We all lead busy lives, so informing members and prospective members about upcoming events is a vital part of the on-going cycle of PR. It builds momentum and excitement. We communicate this through five different social media channels using a combination of designed graphics, suitable text and our #TeamCranfield hashtag. The platforms are used interdependently too. For example, a link to Meetup is placed on other platforms. We avoid using a branded template, as each message we want to be specific to the event to demonstrate creativity and diversity. Toastmasters set the themes and are given creative licence to suggest any suitable graphics. On some occasions, the PR Team take on board the theme, but create their own graphic, suitable for the audience. Our messages are designed to invoke curiosity, awe and wonder. Many involve a ‘call to action’ to get involved or respond to a question. The consistent branding element of our campaigns is our use of colours and #TeamCranfield.

For our Open Demo night each year (held in October), we also produce an A5 flyer that is distributed at Freshers’ Fairs and other university events. Club members volunteer to stand at stalls and talk to new students. We host a main open night, which usually attracts over 100 students … food being the main attraction! The format of the meeting models a usual club meeting with an X-Factor edge. The club meeting following open night is also demo night, so students still thinking about joining can come again.

  1. The invite

All #TeamCranfield members know they have a responsibility to invite people to the club, throughout the year. So, in addition to sharing our social media posts, many share their stories on their timelines. This has led to people within their network asking questions and sometimes joining #TeamCranfield as well as clubs in other parts of the country.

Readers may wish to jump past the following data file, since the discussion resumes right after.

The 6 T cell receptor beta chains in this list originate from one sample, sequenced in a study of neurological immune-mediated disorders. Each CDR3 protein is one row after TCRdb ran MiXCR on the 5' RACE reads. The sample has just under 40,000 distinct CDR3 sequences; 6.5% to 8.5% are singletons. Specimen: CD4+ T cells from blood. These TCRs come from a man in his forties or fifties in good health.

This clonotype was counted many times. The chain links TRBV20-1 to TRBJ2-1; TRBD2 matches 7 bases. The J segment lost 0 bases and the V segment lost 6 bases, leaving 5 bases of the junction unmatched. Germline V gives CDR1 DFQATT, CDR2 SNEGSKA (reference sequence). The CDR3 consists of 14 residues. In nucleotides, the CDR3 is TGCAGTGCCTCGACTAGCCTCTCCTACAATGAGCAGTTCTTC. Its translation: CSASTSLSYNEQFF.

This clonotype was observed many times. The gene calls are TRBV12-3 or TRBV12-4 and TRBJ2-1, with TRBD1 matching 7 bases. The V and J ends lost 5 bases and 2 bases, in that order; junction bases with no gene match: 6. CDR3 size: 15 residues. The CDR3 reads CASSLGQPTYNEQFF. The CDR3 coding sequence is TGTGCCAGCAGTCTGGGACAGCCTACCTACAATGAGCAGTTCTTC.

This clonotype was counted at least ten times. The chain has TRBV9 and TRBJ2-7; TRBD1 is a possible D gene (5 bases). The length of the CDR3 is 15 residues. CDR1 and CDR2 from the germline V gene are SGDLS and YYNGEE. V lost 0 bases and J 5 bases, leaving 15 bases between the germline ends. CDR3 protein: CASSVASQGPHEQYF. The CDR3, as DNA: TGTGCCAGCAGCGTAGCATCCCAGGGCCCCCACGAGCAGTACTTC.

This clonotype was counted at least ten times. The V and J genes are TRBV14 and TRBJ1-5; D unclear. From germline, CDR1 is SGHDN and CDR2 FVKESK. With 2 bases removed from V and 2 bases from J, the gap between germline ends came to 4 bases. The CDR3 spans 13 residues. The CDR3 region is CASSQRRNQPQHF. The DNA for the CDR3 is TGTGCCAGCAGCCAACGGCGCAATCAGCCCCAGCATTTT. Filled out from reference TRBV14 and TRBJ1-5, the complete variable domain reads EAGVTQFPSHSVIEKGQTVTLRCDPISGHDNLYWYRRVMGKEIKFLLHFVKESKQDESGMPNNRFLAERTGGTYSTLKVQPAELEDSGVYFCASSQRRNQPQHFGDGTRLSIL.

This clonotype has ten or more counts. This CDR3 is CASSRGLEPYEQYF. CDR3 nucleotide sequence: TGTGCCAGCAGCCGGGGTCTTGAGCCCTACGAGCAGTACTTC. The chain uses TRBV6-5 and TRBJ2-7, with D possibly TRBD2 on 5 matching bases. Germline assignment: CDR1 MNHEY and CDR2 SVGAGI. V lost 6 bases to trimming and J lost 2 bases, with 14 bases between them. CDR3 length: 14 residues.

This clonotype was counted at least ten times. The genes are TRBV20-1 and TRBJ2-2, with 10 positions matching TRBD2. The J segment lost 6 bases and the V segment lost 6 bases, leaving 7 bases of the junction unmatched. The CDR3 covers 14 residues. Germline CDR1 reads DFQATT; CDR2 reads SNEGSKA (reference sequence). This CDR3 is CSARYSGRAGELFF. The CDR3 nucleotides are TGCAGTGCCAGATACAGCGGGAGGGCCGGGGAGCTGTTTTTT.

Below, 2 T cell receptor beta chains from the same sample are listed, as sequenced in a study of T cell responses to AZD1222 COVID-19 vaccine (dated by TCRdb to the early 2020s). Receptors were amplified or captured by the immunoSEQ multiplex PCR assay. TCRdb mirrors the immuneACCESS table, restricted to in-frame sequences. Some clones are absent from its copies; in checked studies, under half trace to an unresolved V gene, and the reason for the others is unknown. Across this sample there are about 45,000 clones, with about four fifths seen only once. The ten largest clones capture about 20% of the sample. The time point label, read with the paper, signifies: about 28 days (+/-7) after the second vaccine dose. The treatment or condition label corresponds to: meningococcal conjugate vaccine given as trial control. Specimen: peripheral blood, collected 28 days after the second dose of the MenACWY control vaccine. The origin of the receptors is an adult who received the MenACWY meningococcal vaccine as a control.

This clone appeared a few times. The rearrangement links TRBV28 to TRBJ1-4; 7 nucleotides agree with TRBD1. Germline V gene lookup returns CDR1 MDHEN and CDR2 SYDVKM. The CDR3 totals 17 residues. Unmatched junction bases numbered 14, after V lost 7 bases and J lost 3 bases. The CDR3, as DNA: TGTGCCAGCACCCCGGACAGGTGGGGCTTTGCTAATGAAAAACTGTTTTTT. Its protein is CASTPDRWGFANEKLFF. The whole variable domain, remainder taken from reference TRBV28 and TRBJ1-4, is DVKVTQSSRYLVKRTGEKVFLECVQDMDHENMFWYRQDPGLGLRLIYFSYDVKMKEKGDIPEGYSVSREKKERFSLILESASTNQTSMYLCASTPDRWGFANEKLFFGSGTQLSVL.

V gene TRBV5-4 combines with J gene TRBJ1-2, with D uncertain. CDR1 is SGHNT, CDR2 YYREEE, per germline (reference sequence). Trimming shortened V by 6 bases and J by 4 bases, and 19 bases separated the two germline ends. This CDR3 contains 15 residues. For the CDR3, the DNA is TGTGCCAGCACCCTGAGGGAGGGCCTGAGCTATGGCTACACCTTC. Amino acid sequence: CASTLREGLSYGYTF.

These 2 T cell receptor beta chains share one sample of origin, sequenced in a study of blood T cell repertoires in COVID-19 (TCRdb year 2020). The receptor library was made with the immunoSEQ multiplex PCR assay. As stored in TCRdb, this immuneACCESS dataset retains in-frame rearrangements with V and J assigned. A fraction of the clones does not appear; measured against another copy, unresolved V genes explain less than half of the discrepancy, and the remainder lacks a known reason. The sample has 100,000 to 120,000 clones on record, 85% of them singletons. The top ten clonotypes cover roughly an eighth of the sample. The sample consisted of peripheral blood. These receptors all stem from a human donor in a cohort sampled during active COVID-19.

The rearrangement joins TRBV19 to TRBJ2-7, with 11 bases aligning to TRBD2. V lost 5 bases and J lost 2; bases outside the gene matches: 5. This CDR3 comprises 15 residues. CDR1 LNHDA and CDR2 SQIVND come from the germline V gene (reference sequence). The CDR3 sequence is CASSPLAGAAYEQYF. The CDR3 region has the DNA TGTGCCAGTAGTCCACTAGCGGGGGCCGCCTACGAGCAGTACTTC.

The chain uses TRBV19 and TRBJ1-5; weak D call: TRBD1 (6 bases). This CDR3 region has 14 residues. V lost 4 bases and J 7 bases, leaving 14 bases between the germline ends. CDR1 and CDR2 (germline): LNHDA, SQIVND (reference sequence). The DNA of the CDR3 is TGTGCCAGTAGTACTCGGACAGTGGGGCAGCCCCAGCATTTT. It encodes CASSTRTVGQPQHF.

1. The experience

To start the recent storyboard for our #WowFactor Film, we asked members and guests how they would describe #TeamCranfield These are the words that came forward:

  • Welcoming
  • Friendly
  • Multicultural / Diverse
  • Intergenerational
  • Encouraging
  • Supportive
  • Motivational
  • Enthusiastic
  • Safe to share vulnerability
  • Hospitality

All these words describe the culture of our club, that is a collaborative responsibility to embed and sustain. Giving feedback is a regular part of the club and often used for social media messages. Guests at our everyday meetings, all receive a welcome ribbon and are invited to briefly share how they found the meeting.

  1. Follow-up

Follow-up, after a meeting is critical. At #TeamCranfield this operates on three levels:

  1. From a PR perspective, we share photos, videos and animations on our social media outlets, usually within 24 hours. This is particularly useful for keeping connected with #TeamCranfield Alumni. Members are tagged in and so they too share and celebrate club successes regularly.
  2. Our Vice President of Membership follows-up with guests, encouraging them to either join or come again.
  3. Finally, new members are allocated Mentors, who support them through their first three speeches.

At #TeamCranfield, we are very proud of our members, club ethos and team approach. So, what’s next? We are currently exploring the use of video recording of speeches. We’ve invested in some equipment and are now experimenting in how we can use this effectively. Watch this space for updates.

Richard Branson is often quoted as saying, “A good PR story is infinitely more effective than a front-page ad.” For #TeamCranfield this is SO true because we believe PR is everybody’s responsibility.

Cranfield Speakers Club have recently produced a #WowFactor Video

Guest Division B (South West Ireland)

By Barry Lyons, Division B Director

Hello fellow toastmasters. You are very welcome to Division B guest contribution to this Month’s D71 magazine. I had the great honour of attending the D71 Conference in Norwich which took place recently. What a wonderful occasion it was and congratulations to all involved in running a super conference. Well done to the local Norwich club and the district leadership team in producing a wonderful event. Our division B contestants Jane Sheehan and Pat Sexton did their families, clubs, areas and division proud. They surely gave their personal best performances on stage and I am very proud of them as our Division B representatives. I had the privilege of interviewing the candidates during the candidate showcase and I also had the honour of being contest chair for the Humorous speech final. The power of the toastmasters’ programme helped me to perform this role and I am living proof that anything is possible once you put your mind to it.

Division B straddles most of the province of Munster in the South West of Ireland comprising counties Kerry, Cork (North of the river Blackwater), Limerick, Clare and North Tipperary. Noted for its tradition in Irish folk music, and with many ancient castles and monasteries in the province, Munster is a tourist’s paradise destination. Of course, rugby has also put the province on the map and hopefully this will continue.

The Division is divided into 4 areas: